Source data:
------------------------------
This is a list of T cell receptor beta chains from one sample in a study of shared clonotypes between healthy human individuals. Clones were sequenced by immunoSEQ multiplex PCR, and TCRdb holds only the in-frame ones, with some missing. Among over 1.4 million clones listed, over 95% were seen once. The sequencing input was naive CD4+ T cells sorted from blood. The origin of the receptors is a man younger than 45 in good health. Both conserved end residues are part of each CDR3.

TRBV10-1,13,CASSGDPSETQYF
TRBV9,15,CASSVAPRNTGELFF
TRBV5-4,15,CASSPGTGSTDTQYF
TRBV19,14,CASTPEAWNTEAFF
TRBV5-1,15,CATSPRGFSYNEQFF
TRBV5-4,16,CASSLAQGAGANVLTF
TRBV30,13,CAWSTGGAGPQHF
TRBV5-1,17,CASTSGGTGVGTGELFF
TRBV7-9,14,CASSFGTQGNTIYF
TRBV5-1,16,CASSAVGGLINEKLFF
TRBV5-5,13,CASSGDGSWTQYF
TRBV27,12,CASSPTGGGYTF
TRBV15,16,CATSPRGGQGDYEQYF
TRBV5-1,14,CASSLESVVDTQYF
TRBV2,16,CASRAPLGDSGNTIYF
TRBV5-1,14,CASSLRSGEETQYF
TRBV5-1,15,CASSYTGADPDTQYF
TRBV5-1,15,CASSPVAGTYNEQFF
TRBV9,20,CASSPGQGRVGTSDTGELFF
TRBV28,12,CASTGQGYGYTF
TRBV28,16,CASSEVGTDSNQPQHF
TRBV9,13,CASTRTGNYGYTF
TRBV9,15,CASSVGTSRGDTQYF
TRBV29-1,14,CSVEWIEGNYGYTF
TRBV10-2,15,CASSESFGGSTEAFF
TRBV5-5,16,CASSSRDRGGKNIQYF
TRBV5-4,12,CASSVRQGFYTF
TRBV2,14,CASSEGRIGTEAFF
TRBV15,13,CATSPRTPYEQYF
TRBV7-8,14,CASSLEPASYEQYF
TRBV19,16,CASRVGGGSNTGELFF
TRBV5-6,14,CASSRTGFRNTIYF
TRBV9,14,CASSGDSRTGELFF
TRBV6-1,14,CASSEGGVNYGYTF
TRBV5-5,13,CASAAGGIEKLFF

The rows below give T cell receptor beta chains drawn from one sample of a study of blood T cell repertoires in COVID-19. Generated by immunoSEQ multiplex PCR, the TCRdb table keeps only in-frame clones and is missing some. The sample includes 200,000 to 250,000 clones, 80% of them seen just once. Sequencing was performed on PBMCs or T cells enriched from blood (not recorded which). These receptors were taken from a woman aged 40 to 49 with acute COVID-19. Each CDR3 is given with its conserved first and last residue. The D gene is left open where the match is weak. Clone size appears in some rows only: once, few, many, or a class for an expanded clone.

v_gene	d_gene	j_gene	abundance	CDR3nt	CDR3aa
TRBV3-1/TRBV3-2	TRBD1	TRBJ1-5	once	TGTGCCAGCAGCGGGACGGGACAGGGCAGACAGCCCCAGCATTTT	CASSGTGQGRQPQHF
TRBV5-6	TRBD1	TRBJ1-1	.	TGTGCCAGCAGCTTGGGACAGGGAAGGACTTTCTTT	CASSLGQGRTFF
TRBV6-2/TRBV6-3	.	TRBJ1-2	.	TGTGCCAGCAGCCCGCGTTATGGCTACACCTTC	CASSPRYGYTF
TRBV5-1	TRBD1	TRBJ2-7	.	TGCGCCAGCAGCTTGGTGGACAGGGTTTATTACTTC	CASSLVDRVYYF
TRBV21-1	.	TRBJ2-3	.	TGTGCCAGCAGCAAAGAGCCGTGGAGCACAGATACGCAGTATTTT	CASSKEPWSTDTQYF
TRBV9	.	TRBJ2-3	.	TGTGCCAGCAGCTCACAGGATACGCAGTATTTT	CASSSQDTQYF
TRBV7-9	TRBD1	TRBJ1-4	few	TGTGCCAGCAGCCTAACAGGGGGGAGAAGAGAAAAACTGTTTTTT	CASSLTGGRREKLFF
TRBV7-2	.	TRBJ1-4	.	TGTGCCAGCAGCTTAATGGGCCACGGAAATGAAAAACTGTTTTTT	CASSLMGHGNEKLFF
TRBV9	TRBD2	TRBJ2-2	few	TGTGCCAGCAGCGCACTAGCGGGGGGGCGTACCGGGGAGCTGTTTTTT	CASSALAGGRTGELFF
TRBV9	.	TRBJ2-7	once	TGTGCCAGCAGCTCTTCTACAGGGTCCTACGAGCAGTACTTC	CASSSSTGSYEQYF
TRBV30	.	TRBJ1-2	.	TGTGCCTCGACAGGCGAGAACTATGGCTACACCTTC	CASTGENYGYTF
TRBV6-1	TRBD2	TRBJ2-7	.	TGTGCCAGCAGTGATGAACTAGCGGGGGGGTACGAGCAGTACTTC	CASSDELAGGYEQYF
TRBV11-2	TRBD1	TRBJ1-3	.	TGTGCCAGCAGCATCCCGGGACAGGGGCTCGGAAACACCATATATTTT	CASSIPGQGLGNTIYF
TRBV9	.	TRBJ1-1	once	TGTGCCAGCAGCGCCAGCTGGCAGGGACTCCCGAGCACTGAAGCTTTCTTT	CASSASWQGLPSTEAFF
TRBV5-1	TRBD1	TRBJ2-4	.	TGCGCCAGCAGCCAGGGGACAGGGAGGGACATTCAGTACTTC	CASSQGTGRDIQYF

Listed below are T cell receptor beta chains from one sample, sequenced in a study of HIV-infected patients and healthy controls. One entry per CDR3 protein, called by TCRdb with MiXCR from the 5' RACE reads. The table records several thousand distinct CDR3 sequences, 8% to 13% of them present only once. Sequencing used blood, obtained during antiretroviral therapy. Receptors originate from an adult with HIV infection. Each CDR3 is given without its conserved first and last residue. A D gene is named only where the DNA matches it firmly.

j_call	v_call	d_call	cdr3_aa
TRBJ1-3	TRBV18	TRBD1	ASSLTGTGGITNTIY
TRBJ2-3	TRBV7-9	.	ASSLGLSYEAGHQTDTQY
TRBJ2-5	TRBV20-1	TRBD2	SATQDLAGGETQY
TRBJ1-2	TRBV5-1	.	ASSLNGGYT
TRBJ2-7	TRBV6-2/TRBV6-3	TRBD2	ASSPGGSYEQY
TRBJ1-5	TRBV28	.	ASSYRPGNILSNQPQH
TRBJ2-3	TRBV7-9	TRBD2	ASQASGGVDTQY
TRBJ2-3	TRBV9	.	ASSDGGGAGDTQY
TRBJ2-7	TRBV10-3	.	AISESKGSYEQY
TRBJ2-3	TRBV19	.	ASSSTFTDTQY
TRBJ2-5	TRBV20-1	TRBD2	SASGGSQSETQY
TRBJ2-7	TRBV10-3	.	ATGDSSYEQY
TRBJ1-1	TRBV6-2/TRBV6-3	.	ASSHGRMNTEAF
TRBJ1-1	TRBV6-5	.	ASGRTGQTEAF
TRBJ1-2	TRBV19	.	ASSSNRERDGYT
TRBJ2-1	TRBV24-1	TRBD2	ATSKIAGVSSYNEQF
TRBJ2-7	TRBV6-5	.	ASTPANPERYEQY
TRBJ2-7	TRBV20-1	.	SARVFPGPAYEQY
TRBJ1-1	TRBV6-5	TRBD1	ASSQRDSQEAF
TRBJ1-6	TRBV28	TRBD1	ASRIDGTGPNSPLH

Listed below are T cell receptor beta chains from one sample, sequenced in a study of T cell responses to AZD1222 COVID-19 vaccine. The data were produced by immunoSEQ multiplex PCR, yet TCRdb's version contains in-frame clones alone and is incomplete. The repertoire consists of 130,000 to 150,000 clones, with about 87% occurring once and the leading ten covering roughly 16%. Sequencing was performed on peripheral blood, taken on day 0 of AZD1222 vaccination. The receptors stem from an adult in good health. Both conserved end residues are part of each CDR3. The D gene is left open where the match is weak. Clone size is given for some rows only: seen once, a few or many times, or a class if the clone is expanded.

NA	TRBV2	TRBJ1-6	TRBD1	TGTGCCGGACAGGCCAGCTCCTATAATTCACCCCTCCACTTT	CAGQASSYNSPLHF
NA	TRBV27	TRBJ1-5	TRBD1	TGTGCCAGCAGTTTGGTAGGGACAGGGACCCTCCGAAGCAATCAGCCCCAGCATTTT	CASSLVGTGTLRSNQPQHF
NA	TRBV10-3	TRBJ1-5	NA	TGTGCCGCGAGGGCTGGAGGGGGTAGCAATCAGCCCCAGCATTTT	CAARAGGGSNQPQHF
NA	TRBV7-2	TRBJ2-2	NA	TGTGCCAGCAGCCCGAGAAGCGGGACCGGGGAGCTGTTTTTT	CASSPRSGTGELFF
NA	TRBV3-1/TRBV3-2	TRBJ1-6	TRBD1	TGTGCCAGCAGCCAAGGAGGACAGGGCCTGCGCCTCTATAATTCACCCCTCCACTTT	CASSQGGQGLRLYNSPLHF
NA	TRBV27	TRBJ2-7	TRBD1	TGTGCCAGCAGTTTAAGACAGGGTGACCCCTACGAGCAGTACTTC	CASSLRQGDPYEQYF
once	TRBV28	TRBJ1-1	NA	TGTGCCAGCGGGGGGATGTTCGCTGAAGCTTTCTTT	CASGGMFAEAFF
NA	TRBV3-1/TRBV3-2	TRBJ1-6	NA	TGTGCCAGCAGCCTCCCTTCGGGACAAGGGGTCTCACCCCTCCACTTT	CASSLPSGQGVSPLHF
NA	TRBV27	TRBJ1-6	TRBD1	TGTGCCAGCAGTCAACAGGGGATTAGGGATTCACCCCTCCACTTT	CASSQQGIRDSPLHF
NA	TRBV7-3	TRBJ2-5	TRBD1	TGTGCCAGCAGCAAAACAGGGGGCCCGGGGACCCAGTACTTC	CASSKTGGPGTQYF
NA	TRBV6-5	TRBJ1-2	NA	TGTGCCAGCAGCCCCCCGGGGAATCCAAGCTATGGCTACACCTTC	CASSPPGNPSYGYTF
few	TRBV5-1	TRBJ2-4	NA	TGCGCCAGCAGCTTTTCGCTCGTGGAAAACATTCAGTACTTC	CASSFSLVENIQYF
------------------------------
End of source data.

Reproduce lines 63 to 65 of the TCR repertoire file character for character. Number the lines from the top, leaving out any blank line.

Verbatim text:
TRBJ2-3	TRBV9	.	ASSDGGGAGDTQY
TRBJ2-7	TRBV10-3	.	AISESKGSYEQY
TRBJ2-3	TRBV19	.	ASSSTFTDTQY